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Amendments to the Carbon Emissions Reduction Target – ACE response

ACE have submitted a written response to the DECC consultation on the Amendments to the Carbon Emissions Reduction Target.

In summary, ACE are extremely concerned that the carbon scores attributed to the new ‘behavioural’ measures do not represent a realistic assessment of their actual carbon savings since they are not backed up by supporting evidence, and therefore threaten to undermine the CERT programme and reduce the carbon savings delivered by it. Exaggerating the carbon scores of individual measures increases their cost effectiveness and could result in them becoming the dominant measure under CERT. Generating carbon scores in this way is inconsistent with the ‘evidence based policy’ approach preferred by Government.

ACE does not consider that there is sufficient evidence for Real-time display devices (RTDs) being attributed an annual carbon saving equivalent to saving 3.5% of electricity demand. The trials mentioned in the consultation document are ‘opt-in’ trials where the householder has to regularly report on their savings. There are insufficient requirements to ensure that the householder both wants and uses an RTD to prescribe a 3.5% saving. It is likely that many will end up in drawers not being used.

ACE is especially puzzled at RTDs accruing this annual carbon saving for fifteen consecutive years. No evidence for such a figure is given in the consultation document. Since there is no requirement for the energy supplier to check that an RTD is being used each year, it seems highly unlikely that a device will be saving electricity for that length of time. This is especially true given that: the consultation document admits that many won’t replace batteries once a device fails (often within one year); the average householder lives in their house for less than ten years and is unlikely to take it with them when they move; the Government’s ambition to have smart meters in every home by 2020 would make them obsolete before 15 years; there is no requirement for suppliers to replace an RTD if it breaks before the 15 year period is over.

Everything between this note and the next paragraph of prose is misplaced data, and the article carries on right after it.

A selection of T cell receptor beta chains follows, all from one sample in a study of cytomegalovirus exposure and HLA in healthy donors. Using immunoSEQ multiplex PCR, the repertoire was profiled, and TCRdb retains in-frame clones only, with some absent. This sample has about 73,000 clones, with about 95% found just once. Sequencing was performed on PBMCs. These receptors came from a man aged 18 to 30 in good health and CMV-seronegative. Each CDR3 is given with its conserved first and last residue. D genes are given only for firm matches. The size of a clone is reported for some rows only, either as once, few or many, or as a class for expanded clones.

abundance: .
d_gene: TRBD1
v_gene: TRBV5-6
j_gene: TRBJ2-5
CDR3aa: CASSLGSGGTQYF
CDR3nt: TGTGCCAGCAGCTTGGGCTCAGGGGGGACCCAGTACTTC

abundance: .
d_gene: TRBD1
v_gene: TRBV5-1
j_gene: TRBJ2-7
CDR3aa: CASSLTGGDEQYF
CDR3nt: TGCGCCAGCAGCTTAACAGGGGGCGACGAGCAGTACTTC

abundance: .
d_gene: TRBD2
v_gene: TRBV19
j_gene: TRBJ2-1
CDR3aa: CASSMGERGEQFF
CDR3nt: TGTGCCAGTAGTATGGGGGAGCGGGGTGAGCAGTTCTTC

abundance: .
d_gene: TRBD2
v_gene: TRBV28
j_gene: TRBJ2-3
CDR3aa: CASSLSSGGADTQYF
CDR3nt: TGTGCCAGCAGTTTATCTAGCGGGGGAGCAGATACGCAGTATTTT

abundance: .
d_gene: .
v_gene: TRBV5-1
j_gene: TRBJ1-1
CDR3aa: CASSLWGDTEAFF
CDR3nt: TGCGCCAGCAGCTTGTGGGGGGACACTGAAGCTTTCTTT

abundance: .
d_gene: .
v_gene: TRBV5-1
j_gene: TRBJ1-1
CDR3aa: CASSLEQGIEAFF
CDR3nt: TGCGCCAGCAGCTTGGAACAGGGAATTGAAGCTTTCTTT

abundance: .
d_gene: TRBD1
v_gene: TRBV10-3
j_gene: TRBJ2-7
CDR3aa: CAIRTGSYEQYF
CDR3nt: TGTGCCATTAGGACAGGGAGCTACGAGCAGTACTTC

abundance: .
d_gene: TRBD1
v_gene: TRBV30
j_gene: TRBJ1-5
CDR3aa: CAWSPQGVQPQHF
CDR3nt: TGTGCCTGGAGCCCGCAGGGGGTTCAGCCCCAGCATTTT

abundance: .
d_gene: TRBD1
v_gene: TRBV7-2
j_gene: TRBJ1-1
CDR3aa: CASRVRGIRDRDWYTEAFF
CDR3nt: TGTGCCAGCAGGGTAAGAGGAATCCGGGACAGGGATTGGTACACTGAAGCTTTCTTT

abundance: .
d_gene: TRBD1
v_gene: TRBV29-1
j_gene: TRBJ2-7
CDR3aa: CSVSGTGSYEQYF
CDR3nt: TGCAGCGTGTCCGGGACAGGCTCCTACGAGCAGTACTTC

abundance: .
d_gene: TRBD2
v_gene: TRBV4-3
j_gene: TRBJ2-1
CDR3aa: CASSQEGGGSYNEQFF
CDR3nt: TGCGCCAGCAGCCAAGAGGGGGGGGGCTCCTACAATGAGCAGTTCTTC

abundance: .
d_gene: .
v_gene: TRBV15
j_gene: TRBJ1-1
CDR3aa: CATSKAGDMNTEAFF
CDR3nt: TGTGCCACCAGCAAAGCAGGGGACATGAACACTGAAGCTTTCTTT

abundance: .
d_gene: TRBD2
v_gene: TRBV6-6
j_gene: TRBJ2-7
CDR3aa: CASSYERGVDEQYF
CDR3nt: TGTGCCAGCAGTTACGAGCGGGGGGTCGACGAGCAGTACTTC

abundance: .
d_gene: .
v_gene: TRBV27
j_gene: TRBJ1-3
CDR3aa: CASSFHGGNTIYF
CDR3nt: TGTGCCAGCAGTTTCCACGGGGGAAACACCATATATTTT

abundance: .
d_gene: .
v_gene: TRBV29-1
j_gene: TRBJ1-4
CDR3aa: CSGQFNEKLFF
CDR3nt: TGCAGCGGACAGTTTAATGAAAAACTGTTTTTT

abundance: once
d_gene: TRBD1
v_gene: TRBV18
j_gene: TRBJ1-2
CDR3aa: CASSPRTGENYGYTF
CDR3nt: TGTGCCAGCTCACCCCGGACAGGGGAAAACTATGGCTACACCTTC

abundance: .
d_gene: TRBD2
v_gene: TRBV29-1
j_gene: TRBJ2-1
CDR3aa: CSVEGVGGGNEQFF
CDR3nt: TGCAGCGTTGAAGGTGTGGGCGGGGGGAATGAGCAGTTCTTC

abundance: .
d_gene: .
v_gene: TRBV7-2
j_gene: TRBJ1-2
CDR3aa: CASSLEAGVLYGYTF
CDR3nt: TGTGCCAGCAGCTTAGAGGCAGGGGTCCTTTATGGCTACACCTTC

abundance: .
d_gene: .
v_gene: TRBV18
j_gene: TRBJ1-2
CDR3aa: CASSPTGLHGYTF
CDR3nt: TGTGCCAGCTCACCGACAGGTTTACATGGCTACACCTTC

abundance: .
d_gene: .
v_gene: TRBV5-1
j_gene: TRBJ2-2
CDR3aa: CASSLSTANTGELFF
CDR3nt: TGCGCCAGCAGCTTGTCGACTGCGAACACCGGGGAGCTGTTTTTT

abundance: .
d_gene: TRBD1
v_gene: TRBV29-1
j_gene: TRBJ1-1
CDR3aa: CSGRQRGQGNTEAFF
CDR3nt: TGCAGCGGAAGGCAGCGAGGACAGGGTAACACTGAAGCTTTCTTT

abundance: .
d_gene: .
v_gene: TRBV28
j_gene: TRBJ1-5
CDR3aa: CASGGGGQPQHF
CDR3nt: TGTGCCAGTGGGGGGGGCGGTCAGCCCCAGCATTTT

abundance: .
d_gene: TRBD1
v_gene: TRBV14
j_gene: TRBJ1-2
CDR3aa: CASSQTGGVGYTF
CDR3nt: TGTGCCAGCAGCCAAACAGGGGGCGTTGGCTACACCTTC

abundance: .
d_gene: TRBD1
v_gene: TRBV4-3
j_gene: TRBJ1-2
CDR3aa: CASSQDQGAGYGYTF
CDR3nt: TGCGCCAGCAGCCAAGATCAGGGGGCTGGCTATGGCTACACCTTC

Similarly, ACE does not believe that there is any empirical evidence to justify the provision of a single visit to a property and a follow up report being attributed savings of 2% gas and 1% electricity over 7.5 consecutive years. We have concerns about both the form of this advice and the number of times it can be given to an individual household.

The scores for both of these behavioural measures appear to be ‘notional’ (or rather ‘fantastical’), and grossly exaggerated. ACE warns Government that this is a dangerous approach that risks undermining the more considered methodology used to assign carbon savings for the original CERT measures, and certainly runs counter to the preferred ‘evidence based policy’ approach.


Click here for the full response

The issue is also addressed in the latest Warren Report by ACE Director Andrew Warren: ACE Warren Report (2009-03) – If it works dont fix it unless its a successful energy saving programme


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